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Network Rail to tackle early gender imbalance with new school schemes

Network Rail has pledged today (27 August) to “change its approach” in order to bring more women into railway jobs, after new research showed that girls can develop an ‘unconscious bias’ against engineering from a young age.

Focus groups with schoolgirls nationwide revealed that many women have “fully switched off” from engineering as a career option by the age of 14.

The ‘Switch On, Switch Off’ research found different trends between girls aged seven to 15, with negative age-related concerns about engineering being too dirty, dangerous, unglamorous or unsocial.

Positive age-related reactions included being interested in the social purpose of the career, admiring its strong role models and wanting to stand out with a “different” career choice.

The ideal ‘window of opportunity’ to interest girls was during pre-secondary years, during which schoolgirls are “most open” to becoming an engineer and respond strongly to female role models.

As a result of the study, Network Rail hopes to encourage thousands of girls to consider working on the railways through a boost in its school programmes.

Network Rail chief engineer Jane Simpson, said: “Role models are crucial to show girls and women what’s possible and where their potential can take t hem. I was lucky to have a female role model who saw my potential and helped me realise it.

“Some quite senior men were astonished that I could talk confidently about complex engineering problems, but they soon came to see me for what I could do, not my gender. As the most senior engineering in one of Britain’s biggest engineering companies, I know I can help girls along a similar path and be a part of something special.”

The programmes hope to deliver career advice to 3,000 teenage girls at five schools in Milton Keynes, alongside similar local programmes across the country. Part of this includes appointing strong female role models amongst its staff to serve as ambassadors for women.

In collaboration with Barclays, Network Rail will also roll out a work experience scheme in the new school year.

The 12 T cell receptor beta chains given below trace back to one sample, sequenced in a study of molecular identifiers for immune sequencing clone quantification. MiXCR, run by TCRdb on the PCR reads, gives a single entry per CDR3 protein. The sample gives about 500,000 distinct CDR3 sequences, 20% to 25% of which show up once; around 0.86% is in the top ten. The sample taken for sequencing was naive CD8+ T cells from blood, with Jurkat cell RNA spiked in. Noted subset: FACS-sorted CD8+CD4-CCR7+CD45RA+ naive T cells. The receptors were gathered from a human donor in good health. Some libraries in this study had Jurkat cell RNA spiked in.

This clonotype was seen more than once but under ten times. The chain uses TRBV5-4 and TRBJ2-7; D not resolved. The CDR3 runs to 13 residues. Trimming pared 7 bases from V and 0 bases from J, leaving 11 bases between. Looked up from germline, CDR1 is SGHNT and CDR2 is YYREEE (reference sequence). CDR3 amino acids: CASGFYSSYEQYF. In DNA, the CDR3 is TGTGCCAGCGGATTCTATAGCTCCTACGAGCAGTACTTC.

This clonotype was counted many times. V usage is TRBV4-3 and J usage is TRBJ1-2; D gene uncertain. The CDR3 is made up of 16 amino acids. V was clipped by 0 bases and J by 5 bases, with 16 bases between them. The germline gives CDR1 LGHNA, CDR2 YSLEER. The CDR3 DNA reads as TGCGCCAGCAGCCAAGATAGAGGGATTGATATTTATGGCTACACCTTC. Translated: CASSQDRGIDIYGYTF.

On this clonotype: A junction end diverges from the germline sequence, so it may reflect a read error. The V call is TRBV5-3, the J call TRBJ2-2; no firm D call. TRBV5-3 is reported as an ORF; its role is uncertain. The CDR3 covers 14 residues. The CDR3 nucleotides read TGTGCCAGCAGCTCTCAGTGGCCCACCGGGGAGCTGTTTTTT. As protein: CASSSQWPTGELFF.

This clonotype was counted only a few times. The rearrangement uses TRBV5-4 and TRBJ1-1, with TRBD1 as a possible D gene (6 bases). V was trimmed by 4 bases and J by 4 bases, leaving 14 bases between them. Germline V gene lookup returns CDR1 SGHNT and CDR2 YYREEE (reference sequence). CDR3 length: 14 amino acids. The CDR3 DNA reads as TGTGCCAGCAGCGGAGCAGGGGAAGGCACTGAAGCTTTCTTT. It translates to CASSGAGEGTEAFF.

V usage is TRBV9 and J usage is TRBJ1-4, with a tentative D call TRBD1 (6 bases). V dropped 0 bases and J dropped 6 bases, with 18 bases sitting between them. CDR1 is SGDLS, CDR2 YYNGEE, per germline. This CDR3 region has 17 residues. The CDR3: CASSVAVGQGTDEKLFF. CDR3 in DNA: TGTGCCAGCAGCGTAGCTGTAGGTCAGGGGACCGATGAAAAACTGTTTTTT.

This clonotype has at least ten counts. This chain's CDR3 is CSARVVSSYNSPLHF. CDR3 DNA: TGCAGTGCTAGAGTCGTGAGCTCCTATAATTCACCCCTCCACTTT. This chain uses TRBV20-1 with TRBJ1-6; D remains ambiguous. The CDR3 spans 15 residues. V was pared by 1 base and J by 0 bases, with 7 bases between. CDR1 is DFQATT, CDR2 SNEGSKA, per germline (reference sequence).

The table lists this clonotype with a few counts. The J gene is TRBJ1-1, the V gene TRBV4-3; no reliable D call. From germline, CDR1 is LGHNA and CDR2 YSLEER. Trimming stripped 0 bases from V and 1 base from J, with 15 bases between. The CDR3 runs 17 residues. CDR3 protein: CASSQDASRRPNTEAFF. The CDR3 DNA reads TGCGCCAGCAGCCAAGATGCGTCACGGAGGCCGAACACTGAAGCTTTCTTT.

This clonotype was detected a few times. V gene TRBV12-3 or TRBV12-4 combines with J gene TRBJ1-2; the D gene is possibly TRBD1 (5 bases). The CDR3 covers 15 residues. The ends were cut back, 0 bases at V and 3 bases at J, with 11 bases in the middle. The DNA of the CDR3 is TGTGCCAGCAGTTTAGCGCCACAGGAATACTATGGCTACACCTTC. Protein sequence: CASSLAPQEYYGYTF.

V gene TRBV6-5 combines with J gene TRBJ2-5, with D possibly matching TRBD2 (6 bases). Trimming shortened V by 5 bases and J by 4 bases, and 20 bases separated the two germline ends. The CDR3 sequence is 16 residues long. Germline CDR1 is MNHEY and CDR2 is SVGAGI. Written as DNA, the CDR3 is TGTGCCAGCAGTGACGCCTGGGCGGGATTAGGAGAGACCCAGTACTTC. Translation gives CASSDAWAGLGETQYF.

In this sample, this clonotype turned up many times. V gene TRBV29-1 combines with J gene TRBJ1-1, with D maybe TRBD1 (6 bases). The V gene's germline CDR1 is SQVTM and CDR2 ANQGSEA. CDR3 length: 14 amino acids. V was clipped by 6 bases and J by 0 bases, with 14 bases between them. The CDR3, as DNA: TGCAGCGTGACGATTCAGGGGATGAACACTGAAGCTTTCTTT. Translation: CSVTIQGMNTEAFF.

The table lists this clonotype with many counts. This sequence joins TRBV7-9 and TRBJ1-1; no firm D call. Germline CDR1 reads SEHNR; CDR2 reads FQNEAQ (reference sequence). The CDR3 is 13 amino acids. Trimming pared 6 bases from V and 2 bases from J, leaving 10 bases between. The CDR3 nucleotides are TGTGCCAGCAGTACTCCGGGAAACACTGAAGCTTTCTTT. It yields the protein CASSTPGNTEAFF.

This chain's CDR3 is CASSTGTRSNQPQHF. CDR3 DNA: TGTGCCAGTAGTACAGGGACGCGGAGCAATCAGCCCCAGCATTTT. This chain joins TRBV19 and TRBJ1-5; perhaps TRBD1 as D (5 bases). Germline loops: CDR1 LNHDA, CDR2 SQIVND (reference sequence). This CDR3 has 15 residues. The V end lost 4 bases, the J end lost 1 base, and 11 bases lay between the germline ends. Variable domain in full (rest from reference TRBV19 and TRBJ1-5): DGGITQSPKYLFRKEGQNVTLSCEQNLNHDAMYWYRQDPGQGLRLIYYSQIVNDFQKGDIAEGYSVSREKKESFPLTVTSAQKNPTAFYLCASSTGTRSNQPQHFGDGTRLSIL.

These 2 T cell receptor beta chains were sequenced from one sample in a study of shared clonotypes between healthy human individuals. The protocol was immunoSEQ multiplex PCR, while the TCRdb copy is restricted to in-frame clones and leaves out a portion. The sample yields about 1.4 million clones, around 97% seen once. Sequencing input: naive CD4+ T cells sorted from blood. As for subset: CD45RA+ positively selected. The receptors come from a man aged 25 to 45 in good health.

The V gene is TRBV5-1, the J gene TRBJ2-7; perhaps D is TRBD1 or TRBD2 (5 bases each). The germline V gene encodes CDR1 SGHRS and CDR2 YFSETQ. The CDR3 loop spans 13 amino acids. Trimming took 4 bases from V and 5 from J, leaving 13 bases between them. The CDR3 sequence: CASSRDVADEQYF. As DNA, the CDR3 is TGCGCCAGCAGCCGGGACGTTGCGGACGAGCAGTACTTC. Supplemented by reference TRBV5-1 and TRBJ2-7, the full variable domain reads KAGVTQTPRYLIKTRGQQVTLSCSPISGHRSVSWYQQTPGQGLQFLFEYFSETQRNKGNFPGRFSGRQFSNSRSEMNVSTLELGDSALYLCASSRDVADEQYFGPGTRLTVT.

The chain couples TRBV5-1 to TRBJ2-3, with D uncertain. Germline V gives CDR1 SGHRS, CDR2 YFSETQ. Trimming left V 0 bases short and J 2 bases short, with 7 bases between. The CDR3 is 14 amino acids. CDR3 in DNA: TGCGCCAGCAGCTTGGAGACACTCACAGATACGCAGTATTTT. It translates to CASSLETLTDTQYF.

It will also run a host of open evenings at training centres targeted at women by showcasing roles, introducing applicants to female staff and “building confidence” to apply for engineering jobs.

Furthermore it has pledged to work with the campaign group Women in Science, Technology and Engineering (WISE) to increase the understanding of why girls turn down careers in these fields.

Loraine Martins, director of diversity and inclusion at Network Rail, said: “We have some fantastically smart and creative women working for us, making a big different to the millions of people who travel by train every single day.

“We know that a more diverse workforce helps increase productivity and creativity and will help us deliver on our multi-billion pound railway upgrade plan over the coming years.”

Other opportunities to attract girls to the field include gaming – particularly Minecraft – that can take a school subject and “put it into the girls’ social lives”.

Recommendations also include communicating the social value of engineering, identifying what engineering is from an early stage, and celebrating women who have chosen the job as a profession rather than “bemoaning” a general lack of them in the industry.

In February of this year, Network Rail chief executive Mark Carne called for an end to the “macho” culture on the railways, vowing to introduce plans to make sure qualified women were shortlisted for posts.

Measures announced then also included a commitment to make sure women received extra career development plans and mentoring.

Adeline Ginn, founder of Women in Rail, told RTM at the time that the rail sector has begun to make great strides in tackling its historic gender imbalance.

Network Rail is also introducing a 10-point plan pledging to transform the relationship between the industry and female involvement.

At the time, only 14% of the company’s workforce was made up of women.


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